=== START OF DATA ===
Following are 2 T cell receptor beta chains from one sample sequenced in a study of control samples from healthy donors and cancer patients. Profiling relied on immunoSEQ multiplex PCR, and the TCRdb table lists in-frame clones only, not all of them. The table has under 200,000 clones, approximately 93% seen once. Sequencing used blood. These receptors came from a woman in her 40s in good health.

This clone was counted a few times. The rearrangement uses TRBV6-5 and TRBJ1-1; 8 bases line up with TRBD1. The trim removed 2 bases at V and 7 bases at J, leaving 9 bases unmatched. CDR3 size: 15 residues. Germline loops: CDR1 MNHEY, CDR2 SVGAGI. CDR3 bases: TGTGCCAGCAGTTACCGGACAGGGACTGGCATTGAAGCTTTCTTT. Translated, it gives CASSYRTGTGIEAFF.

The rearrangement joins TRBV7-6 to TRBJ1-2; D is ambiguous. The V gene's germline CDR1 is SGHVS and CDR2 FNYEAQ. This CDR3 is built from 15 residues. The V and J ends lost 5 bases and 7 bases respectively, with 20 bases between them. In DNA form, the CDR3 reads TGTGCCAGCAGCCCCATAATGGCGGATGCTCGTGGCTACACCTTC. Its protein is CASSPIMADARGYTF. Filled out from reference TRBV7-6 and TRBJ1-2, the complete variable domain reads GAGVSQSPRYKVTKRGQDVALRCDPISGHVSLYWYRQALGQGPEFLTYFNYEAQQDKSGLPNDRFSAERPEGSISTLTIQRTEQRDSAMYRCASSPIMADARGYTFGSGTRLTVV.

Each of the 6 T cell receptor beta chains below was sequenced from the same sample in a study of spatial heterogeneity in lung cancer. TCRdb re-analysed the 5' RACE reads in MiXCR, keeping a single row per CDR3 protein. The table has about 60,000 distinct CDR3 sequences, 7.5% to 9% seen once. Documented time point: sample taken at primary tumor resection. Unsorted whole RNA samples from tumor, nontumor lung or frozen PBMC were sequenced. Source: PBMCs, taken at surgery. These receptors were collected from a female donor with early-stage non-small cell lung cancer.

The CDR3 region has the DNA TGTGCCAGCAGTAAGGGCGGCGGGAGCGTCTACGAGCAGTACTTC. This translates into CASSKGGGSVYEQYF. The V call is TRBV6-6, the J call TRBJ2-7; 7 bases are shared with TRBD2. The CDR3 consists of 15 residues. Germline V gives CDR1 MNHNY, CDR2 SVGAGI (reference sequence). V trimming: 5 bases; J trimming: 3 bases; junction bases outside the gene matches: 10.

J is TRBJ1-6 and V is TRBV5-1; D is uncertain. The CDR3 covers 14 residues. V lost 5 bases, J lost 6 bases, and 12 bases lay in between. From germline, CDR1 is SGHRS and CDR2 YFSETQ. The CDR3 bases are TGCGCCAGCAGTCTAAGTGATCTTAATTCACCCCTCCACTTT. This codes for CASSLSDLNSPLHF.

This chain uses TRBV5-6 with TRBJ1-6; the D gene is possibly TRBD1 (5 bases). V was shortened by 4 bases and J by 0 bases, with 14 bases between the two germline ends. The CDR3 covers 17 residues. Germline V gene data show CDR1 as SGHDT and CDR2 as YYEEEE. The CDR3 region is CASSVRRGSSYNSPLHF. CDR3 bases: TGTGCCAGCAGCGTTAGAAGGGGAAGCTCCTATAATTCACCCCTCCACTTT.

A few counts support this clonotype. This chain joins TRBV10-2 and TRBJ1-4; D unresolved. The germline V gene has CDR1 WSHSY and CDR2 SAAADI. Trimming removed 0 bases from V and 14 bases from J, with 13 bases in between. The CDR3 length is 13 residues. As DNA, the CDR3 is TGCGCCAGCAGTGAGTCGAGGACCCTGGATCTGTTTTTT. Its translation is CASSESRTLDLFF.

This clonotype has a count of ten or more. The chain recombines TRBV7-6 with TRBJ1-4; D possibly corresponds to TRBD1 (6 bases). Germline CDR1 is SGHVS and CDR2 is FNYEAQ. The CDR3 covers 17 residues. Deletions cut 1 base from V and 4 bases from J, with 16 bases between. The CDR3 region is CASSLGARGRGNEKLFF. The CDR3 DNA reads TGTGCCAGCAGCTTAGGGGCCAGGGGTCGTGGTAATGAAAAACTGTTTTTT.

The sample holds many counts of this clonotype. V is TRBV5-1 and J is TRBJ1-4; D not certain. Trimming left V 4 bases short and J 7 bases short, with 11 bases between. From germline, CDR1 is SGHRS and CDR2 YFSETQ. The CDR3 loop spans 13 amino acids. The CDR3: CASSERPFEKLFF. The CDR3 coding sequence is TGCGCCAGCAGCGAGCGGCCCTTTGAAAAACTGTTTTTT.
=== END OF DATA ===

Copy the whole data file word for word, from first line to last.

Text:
Following are 2 T cell receptor beta chains from one sample sequenced in a study of control samples from healthy donors and cancer patients. Profiling relied on immunoSEQ multiplex PCR, and the TCRdb table lists in-frame clones only, not all of them. The table has under 200,000 clones, approximately 93% seen once. Sequencing used blood. These receptors came from a woman in her 40s in good health.

This clone was counted a few times. The rearrangement uses TRBV6-5 and TRBJ1-1; 8 bases line up with TRBD1. The trim removed 2 bases at V and 7 bases at J, leaving 9 bases unmatched. CDR3 size: 15 residues. Germline loops: CDR1 MNHEY, CDR2 SVGAGI. CDR3 bases: TGTGCCAGCAGTTACCGGACAGGGACTGGCATTGAAGCTTTCTTT. Translated, it gives CASSYRTGTGIEAFF.

The rearrangement joins TRBV7-6 to TRBJ1-2; D is ambiguous. The V gene's germline CDR1 is SGHVS and CDR2 FNYEAQ. This CDR3 is built from 15 residues. The V and J ends lost 5 bases and 7 bases respectively, with 20 bases between them. In DNA form, the CDR3 reads TGTGCCAGCAGCCCCATAATGGCGGATGCTCGTGGCTACACCTTC. Its protein is CASSPIMADARGYTF. Filled out from reference TRBV7-6 and TRBJ1-2, the complete variable domain reads GAGVSQSPRYKVTKRGQDVALRCDPISGHVSLYWYRQALGQGPEFLTYFNYEAQQDKSGLPNDRFSAERPEGSISTLTIQRTEQRDSAMYRCASSPIMADARGYTFGSGTRLTVV.

Each of the 6 T cell receptor beta chains below was sequenced from the same sample in a study of spatial heterogeneity in lung cancer. TCRdb re-analysed the 5' RACE reads in MiXCR, keeping a single row per CDR3 protein. The table has about 60,000 distinct CDR3 sequences, 7.5% to 9% seen once. Documented time point: sample taken at primary tumor resection. Unsorted whole RNA samples from tumor, nontumor lung or frozen PBMC were sequenced. Source: PBMCs, taken at surgery. These receptors were collected from a female donor with early-stage non-small cell lung cancer.

The CDR3 region has the DNA TGTGCCAGCAGTAAGGGCGGCGGGAGCGTCTACGAGCAGTACTTC. This translates into CASSKGGGSVYEQYF. The V call is TRBV6-6, the J call TRBJ2-7; 7 bases are shared with TRBD2. The CDR3 consists of 15 residues. Germline V gives CDR1 MNHNY, CDR2 SVGAGI (reference sequence). V trimming: 5 bases; J trimming: 3 bases; junction bases outside the gene matches: 10.

J is TRBJ1-6 and V is TRBV5-1; D is uncertain. The CDR3 covers 14 residues. V lost 5 bases, J lost 6 bases, and 12 bases lay in between. From germline, CDR1 is SGHRS and CDR2 YFSETQ. The CDR3 bases are TGCGCCAGCAGTCTAAGTGATCTTAATTCACCCCTCCACTTT. This codes for CASSLSDLNSPLHF.

This chain uses TRBV5-6 with TRBJ1-6; the D gene is possibly TRBD1 (5 bases). V was shortened by 4 bases and J by 0 bases, with 14 bases between the two germline ends. The CDR3 covers 17 residues. Germline V gene data show CDR1 as SGHDT and CDR2 as YYEEEE. The CDR3 region is CASSVRRGSSYNSPLHF. CDR3 bases: TGTGCCAGCAGCGTTAGAAGGGGAAGCTCCTATAATTCACCCCTCCACTTT.

A few counts support this clonotype. This chain joins TRBV10-2 and TRBJ1-4; D unresolved. The germline V gene has CDR1 WSHSY and CDR2 SAAADI. Trimming removed 0 bases from V and 14 bases from J, with 13 bases in between. The CDR3 length is 13 residues. As DNA, the CDR3 is TGCGCCAGCAGTGAGTCGAGGACCCTGGATCTGTTTTTT. Its translation is CASSESRTLDLFF.

This clonotype has a count of ten or more. The chain recombines TRBV7-6 with TRBJ1-4; D possibly corresponds to TRBD1 (6 bases). Germline CDR1 is SGHVS and CDR2 is FNYEAQ. The CDR3 covers 17 residues. Deletions cut 1 base from V and 4 bases from J, with 16 bases between. The CDR3 region is CASSLGARGRGNEKLFF. The CDR3 DNA reads TGTGCCAGCAGCTTAGGGGCCAGGGGTCGTGGTAATGAAAAACTGTTTTTT.

The sample holds many counts of this clonotype. V is TRBV5-1 and J is TRBJ1-4; D not certain. Trimming left V 4 bases short and J 7 bases short, with 11 bases between. From germline, CDR1 is SGHRS and CDR2 YFSETQ. The CDR3 loop spans 13 amino acids. The CDR3: CASSERPFEKLFF. The CDR3 coding sequence is TGCGCCAGCAGCGAGCGGCCCTTTGAAAAACTGTTTTTT.